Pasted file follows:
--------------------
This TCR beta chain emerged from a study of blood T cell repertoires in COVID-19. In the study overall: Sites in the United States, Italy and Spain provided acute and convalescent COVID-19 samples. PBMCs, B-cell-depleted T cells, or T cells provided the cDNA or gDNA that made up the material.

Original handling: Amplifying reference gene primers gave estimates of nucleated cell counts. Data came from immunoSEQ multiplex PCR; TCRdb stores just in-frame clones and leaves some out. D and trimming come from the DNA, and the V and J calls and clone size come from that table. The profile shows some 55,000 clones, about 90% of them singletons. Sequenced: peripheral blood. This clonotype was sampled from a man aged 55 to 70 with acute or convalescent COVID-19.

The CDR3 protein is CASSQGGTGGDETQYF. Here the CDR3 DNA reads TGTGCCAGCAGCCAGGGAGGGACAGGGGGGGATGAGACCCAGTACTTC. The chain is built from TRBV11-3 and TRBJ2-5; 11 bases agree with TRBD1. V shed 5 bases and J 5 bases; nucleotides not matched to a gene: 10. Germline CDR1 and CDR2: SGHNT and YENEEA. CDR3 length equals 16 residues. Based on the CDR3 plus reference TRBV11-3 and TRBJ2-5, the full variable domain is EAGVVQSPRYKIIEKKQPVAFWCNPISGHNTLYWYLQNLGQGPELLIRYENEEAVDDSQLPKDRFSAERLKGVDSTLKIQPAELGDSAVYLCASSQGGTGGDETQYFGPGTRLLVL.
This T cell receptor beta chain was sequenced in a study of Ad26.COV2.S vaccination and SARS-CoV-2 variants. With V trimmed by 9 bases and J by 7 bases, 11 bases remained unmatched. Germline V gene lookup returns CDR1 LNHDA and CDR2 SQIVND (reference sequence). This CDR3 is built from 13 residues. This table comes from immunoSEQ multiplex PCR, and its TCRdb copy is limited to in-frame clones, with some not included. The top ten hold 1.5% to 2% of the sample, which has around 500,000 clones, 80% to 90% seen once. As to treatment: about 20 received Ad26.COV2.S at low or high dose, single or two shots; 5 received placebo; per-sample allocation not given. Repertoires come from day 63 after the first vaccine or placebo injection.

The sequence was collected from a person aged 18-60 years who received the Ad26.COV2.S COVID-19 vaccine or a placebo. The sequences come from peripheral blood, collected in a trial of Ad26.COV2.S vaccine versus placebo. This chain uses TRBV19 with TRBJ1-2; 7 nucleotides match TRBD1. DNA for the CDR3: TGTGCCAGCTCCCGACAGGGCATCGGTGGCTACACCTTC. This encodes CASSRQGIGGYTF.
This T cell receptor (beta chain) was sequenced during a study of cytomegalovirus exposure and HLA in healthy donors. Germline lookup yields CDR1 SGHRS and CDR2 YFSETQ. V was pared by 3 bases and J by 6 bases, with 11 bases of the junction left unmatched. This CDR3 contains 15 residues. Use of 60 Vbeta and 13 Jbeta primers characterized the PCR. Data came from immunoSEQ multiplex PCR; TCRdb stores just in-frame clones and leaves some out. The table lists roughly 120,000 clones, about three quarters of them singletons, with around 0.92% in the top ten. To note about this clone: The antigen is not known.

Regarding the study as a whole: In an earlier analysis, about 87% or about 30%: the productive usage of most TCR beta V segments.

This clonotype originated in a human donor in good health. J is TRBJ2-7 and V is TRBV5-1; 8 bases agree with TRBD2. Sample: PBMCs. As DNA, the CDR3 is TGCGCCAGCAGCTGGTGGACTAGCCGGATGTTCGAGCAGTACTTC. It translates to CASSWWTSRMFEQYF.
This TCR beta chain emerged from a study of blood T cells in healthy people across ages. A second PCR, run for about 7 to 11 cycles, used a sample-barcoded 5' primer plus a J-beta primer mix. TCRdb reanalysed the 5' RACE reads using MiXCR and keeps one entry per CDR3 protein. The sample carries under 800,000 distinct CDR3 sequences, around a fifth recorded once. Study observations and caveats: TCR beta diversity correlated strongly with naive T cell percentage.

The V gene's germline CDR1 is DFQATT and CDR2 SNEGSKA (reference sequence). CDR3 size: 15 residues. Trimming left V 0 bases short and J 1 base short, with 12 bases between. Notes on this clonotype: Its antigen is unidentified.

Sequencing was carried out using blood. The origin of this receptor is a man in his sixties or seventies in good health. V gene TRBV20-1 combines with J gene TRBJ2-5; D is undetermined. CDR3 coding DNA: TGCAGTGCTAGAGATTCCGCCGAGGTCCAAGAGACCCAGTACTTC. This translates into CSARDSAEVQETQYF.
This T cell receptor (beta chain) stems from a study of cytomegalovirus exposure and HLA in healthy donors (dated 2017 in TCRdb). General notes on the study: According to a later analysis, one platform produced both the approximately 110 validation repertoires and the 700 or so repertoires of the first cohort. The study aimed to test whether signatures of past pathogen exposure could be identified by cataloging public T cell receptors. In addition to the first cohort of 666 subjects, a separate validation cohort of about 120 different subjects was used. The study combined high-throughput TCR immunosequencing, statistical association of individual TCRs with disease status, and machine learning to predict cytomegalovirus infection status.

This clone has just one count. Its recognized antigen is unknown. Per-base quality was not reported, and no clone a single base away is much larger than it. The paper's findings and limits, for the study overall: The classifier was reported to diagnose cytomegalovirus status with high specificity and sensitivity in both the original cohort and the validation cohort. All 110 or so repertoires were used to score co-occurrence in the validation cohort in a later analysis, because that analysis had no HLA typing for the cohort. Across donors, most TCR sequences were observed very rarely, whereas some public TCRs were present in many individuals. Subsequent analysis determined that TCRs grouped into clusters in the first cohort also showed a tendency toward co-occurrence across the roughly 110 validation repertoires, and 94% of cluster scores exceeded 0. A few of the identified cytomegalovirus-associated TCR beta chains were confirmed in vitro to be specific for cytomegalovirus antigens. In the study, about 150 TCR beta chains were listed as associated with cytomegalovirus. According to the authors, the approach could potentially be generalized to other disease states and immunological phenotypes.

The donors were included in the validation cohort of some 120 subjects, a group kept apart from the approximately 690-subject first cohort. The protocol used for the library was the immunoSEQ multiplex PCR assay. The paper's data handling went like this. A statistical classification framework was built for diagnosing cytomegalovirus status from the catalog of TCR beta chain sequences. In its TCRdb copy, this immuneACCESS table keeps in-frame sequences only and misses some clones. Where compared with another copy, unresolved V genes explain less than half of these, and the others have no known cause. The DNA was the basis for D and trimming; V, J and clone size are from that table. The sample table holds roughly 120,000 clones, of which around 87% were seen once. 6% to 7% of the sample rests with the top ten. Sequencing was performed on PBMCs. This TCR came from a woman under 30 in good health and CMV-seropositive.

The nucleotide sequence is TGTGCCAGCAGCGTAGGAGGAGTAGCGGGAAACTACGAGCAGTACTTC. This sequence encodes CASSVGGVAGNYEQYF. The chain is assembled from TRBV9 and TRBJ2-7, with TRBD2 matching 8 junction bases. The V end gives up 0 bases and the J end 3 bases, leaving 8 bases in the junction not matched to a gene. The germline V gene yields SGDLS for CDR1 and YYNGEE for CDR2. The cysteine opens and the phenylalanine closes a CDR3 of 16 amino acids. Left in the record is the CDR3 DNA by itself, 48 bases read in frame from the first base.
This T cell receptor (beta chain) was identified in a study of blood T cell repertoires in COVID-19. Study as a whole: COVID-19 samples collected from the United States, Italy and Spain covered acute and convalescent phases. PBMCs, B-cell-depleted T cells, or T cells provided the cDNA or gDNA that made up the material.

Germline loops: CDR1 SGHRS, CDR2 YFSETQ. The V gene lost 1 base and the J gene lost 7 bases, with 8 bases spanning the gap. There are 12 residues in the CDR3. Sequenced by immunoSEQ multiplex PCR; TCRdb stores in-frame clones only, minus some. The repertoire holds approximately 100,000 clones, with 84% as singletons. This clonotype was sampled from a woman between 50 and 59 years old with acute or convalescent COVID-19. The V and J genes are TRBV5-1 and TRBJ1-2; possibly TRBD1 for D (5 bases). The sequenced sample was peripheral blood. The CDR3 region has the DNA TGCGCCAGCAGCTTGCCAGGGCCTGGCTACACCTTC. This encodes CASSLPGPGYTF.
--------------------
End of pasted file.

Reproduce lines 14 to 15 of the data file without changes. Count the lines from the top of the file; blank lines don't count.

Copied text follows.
The donors were included in the validation cohort of some 120 subjects, a group kept apart from the approximately 690-subject first cohort. The protocol used for the library was the immunoSEQ multiplex PCR assay. The paper's data handling went like this. A statistical classification framework was built for diagnosing cytomegalovirus status from the catalog of TCR beta chain sequences. In its TCRdb copy, this immuneACCESS table keeps in-frame sequences only and misses some clones. Where compared with another copy, unresolved V genes explain less than half of these, and the others have no known cause. The DNA was the basis for D and trimming; V, J and clone size are from that table. The sample table holds roughly 120,000 clones, of which around 87% were seen once. 6% to 7% of the sample rests with the top ten. Sequencing was performed on PBMCs. This TCR came from a woman under 30 in good health and CMV-seropositive.

The nucleotide sequence is TGTGCCAGCAGCGTAGGAGGAGTAGCGGGAAACTACGAGCAGTACTTC. This sequence encodes CASSVGGVAGNYEQYF. The chain is assembled from TRBV9 and TRBJ2-7, with TRBD2 matching 8 junction bases. The V end gives up 0 bases and the J end 3 bases, leaving 8 bases in the junction not matched to a gene. The germline V gene yields SGDLS for CDR1 and YYNGEE for CDR2. The cysteine opens and the phenylalanine closes a CDR3 of 16 amino acids. Left in the record is the CDR3 DNA by itself, 48 bases read in frame from the first base.